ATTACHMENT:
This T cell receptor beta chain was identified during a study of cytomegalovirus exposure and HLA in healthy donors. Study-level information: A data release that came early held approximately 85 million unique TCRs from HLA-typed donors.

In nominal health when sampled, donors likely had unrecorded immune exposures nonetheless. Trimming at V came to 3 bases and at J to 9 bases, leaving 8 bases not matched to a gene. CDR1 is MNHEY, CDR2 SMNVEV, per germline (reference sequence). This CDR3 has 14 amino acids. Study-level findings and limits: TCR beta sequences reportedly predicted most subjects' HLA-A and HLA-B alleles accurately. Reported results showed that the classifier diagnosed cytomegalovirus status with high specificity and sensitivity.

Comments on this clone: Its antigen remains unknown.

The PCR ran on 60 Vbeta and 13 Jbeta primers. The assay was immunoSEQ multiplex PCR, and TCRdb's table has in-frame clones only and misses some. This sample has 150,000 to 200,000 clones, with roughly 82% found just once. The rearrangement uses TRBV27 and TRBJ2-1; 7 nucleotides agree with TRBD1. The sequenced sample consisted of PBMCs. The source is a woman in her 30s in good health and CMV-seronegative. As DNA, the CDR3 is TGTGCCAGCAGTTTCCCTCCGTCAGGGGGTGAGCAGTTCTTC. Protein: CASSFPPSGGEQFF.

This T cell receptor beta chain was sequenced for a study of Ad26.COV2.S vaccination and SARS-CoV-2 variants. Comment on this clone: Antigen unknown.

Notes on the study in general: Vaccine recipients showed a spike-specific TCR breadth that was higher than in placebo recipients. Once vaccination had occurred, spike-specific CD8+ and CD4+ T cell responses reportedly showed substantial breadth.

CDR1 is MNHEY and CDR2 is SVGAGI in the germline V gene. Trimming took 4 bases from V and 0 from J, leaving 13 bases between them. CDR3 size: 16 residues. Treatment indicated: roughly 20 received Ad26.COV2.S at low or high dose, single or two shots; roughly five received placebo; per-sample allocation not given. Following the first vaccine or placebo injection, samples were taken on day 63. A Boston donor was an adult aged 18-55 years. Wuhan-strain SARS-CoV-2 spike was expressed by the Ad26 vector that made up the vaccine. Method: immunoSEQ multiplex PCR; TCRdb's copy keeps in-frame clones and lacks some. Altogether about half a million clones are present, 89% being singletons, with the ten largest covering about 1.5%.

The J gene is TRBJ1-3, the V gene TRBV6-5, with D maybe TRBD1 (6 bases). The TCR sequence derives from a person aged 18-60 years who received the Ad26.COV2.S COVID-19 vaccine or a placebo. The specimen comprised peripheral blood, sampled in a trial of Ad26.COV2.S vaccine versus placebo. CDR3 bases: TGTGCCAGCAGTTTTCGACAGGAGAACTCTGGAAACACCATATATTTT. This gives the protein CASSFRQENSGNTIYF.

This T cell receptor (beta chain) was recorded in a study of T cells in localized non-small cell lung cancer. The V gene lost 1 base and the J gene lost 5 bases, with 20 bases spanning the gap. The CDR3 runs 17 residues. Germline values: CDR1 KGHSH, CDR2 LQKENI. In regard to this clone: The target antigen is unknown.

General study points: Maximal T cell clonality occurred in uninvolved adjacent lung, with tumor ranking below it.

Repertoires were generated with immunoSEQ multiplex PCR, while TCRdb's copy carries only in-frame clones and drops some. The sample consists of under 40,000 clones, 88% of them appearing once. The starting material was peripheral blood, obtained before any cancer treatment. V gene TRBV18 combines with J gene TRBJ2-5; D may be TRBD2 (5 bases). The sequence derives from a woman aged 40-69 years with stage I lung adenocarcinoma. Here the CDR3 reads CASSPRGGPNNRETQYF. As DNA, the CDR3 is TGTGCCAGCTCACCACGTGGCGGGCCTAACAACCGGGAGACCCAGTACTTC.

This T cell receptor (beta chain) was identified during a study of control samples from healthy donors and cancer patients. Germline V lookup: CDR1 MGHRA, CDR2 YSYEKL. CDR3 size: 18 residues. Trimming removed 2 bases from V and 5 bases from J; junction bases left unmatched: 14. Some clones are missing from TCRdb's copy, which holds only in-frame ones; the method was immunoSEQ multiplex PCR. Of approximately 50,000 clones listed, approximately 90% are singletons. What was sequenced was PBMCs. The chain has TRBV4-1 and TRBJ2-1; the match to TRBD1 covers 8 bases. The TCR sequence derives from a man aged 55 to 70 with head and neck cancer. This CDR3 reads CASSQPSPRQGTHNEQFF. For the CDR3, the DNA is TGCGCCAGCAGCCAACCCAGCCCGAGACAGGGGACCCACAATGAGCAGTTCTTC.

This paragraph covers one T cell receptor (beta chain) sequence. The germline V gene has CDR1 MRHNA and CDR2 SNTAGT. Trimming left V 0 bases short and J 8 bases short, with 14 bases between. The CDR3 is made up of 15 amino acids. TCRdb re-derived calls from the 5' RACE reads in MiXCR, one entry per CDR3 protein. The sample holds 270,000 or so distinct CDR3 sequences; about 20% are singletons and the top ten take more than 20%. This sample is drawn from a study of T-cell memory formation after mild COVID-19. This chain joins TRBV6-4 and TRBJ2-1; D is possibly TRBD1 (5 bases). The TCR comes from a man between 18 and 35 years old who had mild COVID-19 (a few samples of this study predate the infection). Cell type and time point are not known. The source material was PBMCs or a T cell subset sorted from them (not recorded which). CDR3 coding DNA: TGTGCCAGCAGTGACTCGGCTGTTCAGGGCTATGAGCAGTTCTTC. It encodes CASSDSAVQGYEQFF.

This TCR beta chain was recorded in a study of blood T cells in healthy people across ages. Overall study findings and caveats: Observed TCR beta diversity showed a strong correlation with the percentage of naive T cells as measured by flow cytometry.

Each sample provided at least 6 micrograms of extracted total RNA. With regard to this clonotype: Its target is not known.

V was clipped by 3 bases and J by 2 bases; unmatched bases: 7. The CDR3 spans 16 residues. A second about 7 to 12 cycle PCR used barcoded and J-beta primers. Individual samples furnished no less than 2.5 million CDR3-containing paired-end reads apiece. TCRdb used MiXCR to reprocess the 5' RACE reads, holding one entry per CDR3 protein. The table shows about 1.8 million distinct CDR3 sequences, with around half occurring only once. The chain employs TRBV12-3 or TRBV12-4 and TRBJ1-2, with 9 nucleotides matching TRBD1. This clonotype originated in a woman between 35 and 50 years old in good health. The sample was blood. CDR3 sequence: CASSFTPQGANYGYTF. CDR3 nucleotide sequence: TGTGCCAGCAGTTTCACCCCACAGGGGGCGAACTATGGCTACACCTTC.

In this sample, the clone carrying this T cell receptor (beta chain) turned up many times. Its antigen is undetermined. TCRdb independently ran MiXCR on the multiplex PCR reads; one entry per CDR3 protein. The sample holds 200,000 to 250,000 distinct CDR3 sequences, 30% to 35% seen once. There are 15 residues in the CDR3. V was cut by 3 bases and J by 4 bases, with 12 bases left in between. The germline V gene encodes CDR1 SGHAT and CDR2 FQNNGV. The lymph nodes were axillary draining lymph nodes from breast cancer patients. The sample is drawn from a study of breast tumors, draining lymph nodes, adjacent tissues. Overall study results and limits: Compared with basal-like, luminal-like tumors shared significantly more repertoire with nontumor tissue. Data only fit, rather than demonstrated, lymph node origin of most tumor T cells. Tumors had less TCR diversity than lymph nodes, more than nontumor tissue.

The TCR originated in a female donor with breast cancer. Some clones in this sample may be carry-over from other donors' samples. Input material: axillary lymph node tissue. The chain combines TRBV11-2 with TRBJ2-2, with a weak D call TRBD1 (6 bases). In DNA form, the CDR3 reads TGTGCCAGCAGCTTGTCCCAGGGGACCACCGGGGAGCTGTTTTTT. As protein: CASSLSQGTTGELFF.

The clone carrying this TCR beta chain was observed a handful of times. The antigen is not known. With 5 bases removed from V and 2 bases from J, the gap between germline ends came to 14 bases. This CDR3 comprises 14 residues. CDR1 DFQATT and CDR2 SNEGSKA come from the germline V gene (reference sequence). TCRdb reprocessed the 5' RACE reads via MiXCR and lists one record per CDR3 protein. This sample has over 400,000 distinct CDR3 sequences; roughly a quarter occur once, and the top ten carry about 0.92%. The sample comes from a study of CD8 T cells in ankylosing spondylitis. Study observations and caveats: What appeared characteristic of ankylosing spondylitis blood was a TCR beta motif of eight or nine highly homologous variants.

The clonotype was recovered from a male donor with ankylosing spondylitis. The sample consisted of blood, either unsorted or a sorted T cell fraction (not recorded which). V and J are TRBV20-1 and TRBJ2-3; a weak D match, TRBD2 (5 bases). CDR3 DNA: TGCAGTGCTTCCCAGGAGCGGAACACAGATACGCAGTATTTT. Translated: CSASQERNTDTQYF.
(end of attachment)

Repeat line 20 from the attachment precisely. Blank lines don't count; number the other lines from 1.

The clonotype was recovered from a male donor with ankylosing spondylitis. The sample consisted of blood, either unsorted or a sorted T cell fraction (not recorded which). V and J are TRBV20-1 and TRBJ2-3; a weak D match, TRBD2 (5 bases). CDR3 DNA: TGCAGTGCTTCCCAGGAGCGGAACACAGATACGCAGTATTTT. Translated: CSASQERNTDTQYF.